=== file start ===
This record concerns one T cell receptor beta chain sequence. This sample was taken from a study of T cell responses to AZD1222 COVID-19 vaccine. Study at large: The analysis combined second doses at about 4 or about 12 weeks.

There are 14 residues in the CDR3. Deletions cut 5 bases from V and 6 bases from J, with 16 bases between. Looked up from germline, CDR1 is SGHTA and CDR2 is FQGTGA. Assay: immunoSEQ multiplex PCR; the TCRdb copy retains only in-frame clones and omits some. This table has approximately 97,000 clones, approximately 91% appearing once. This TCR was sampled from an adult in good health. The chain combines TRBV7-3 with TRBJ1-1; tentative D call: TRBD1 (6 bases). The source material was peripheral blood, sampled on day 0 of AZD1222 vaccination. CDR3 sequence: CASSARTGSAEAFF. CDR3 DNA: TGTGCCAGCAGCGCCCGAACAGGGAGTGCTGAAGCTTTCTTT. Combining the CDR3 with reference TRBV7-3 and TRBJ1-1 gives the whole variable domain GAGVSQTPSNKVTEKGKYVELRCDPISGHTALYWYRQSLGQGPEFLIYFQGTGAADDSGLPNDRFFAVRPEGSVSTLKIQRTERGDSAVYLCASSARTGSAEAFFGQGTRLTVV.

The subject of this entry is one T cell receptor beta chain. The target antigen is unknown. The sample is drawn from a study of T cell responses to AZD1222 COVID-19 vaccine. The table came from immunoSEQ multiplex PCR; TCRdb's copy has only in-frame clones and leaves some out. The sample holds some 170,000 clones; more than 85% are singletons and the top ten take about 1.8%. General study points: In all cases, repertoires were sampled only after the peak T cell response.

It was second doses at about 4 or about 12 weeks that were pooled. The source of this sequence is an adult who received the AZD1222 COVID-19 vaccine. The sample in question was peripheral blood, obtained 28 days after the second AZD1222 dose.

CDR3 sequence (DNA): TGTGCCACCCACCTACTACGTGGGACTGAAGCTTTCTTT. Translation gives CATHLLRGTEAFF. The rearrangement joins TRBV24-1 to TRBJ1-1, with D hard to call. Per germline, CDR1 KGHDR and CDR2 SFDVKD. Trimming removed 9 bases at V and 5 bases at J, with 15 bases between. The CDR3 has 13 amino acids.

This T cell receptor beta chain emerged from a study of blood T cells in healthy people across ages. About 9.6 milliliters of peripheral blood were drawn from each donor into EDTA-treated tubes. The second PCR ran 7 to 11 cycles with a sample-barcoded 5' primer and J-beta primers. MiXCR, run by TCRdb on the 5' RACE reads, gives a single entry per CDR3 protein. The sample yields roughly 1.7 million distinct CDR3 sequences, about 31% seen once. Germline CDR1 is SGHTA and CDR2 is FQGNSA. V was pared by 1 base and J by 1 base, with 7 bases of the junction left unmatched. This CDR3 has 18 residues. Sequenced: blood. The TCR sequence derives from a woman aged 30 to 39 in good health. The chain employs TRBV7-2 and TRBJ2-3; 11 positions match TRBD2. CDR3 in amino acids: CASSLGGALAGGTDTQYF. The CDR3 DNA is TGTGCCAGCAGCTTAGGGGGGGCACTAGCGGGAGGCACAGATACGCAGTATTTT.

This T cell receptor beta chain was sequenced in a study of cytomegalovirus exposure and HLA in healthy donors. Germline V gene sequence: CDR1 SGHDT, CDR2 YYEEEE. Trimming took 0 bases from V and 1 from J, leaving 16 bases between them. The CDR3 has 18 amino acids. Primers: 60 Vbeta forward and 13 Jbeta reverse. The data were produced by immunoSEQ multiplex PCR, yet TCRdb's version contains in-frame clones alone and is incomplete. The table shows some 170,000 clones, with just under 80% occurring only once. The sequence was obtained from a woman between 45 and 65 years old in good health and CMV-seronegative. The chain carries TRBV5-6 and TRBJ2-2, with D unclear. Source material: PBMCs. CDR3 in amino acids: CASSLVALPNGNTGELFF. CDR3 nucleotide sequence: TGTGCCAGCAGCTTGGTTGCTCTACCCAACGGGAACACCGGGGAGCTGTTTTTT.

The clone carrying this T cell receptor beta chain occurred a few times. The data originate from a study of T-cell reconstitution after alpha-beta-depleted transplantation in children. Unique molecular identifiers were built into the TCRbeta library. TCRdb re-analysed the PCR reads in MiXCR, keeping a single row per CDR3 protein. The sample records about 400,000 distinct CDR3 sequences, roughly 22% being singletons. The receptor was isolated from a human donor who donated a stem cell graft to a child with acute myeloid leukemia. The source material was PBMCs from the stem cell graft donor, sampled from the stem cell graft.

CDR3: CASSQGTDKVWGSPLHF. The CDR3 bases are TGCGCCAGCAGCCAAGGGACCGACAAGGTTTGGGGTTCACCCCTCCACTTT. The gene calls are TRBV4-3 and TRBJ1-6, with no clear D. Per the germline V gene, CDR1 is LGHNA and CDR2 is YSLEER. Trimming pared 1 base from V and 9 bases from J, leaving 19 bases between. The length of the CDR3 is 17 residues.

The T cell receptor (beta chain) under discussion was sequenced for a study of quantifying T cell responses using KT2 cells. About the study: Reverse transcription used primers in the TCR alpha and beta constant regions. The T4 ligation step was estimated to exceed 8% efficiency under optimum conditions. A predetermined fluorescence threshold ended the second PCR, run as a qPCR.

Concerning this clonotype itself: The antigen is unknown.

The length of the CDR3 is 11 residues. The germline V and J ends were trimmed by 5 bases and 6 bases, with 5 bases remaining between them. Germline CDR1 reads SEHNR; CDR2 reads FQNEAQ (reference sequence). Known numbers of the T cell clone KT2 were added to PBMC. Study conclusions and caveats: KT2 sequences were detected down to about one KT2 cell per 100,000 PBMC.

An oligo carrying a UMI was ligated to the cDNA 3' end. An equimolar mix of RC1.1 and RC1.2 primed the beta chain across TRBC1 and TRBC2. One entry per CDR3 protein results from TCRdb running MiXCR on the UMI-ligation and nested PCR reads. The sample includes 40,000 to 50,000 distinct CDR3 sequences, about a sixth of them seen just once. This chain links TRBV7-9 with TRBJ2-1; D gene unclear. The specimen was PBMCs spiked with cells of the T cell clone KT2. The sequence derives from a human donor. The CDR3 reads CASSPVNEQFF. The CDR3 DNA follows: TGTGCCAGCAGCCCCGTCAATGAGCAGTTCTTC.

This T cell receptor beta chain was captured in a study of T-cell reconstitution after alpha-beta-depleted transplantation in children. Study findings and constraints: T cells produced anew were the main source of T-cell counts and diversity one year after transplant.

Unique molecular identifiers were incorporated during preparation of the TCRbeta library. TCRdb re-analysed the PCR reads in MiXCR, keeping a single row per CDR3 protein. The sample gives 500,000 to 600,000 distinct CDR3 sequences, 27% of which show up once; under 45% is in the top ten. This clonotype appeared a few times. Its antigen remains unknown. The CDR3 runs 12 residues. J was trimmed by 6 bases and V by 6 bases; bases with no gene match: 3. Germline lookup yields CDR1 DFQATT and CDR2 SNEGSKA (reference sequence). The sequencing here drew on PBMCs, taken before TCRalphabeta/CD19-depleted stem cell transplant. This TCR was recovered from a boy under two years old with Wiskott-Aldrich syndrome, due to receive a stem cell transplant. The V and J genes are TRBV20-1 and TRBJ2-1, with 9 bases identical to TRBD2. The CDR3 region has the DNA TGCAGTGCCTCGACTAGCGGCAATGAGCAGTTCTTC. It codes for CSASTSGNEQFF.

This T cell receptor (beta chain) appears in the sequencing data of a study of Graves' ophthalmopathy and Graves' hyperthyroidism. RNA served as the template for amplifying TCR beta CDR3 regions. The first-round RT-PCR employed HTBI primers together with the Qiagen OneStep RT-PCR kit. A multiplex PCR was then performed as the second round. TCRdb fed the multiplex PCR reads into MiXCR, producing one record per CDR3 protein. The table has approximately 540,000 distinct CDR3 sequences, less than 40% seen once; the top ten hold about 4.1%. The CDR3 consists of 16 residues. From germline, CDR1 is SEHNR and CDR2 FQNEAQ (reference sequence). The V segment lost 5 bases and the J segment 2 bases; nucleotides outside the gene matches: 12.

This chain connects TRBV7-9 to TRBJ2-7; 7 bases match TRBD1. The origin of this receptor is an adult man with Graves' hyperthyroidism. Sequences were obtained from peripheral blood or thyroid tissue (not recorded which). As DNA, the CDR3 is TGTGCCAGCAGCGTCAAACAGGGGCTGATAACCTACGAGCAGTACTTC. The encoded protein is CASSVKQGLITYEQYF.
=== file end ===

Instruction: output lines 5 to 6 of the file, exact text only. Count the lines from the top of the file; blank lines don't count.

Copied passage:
CDR3 sequence (DNA): TGTGCCACCCACCTACTACGTGGGACTGAAGCTTTCTTT. Translation gives CATHLLRGTEAFF. The rearrangement joins TRBV24-1 to TRBJ1-1, with D hard to call. Per germline, CDR1 KGHDR and CDR2 SFDVKD. Trimming removed 9 bases at V and 5 bases at J, with 15 bases between. The CDR3 has 13 amino acids.

This T cell receptor beta chain emerged from a study of blood T cells in healthy people across ages. About 9.6 milliliters of peripheral blood were drawn from each donor into EDTA-treated tubes. The second PCR ran 7 to 11 cycles with a sample-barcoded 5' primer and J-beta primers. MiXCR, run by TCRdb on the 5' RACE reads, gives a single entry per CDR3 protein. The sample yields roughly 1.7 million distinct CDR3 sequences, about 31% seen once. Germline CDR1 is SGHTA and CDR2 is FQGNSA. V was pared by 1 base and J by 1 base, with 7 bases of the junction left unmatched. This CDR3 has 18 residues. Sequenced: blood. The TCR sequence derives from a woman aged 30 to 39 in good health. The chain employs TRBV7-2 and TRBJ2-3; 11 positions match TRBD2. CDR3 in amino acids: CASSLGGALAGGTDTQYF. The CDR3 DNA is TGTGCCAGCAGCTTAGGGGGGGCACTAGCGGGAGGCACAGATACGCAGTATTTT.